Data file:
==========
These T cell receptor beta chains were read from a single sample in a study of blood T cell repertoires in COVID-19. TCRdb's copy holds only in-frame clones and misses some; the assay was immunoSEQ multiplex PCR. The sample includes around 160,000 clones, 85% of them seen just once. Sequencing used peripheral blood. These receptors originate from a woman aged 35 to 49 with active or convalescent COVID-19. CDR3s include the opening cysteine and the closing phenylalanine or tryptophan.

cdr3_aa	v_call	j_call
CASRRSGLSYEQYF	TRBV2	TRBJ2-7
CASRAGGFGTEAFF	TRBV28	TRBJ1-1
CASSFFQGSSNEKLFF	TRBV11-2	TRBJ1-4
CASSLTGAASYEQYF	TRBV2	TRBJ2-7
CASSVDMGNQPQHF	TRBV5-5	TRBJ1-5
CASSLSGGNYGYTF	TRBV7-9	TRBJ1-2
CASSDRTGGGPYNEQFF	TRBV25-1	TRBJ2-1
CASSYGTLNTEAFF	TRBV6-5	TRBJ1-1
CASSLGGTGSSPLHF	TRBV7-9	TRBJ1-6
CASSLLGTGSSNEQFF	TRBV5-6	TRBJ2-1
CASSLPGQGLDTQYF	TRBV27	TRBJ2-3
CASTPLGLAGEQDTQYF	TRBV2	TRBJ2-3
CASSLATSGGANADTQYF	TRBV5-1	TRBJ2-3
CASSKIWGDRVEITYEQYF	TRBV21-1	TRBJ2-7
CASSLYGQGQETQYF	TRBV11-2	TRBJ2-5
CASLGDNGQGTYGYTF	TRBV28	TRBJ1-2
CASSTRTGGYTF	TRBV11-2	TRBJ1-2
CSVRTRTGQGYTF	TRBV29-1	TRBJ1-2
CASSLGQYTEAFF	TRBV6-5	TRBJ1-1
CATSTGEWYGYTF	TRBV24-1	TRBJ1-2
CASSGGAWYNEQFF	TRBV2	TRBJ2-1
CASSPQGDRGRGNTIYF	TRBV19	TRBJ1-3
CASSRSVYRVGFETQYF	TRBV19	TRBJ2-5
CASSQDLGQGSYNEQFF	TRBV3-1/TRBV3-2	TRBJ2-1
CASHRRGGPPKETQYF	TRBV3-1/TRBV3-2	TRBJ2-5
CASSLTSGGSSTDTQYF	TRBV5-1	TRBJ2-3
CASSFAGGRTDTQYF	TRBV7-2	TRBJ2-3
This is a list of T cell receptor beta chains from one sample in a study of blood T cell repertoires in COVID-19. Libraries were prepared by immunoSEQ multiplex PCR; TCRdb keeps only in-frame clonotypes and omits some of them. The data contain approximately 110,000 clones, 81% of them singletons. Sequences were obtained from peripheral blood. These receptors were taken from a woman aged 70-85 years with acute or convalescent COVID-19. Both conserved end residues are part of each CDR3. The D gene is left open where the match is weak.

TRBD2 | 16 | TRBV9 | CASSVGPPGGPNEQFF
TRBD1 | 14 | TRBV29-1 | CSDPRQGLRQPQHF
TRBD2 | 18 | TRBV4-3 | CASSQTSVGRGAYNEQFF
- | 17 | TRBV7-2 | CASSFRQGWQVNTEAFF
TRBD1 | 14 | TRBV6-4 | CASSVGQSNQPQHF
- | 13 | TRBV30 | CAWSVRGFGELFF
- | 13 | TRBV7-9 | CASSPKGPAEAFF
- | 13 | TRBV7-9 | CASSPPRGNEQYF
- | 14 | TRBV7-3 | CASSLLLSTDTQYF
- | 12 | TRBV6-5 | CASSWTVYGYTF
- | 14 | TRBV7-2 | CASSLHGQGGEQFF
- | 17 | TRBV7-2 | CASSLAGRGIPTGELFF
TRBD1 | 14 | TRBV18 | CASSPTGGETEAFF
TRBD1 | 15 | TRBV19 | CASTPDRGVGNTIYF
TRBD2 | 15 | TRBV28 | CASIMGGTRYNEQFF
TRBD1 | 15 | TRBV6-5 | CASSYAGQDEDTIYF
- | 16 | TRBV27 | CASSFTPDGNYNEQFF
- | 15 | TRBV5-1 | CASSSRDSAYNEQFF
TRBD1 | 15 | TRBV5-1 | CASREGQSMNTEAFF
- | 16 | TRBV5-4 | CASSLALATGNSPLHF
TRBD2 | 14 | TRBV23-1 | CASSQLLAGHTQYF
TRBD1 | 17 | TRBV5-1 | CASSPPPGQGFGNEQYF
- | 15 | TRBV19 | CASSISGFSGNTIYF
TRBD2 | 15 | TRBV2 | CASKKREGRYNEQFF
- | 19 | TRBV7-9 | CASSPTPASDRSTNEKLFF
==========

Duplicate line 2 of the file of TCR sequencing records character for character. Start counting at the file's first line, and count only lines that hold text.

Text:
cdr3_aa	v_call	j_call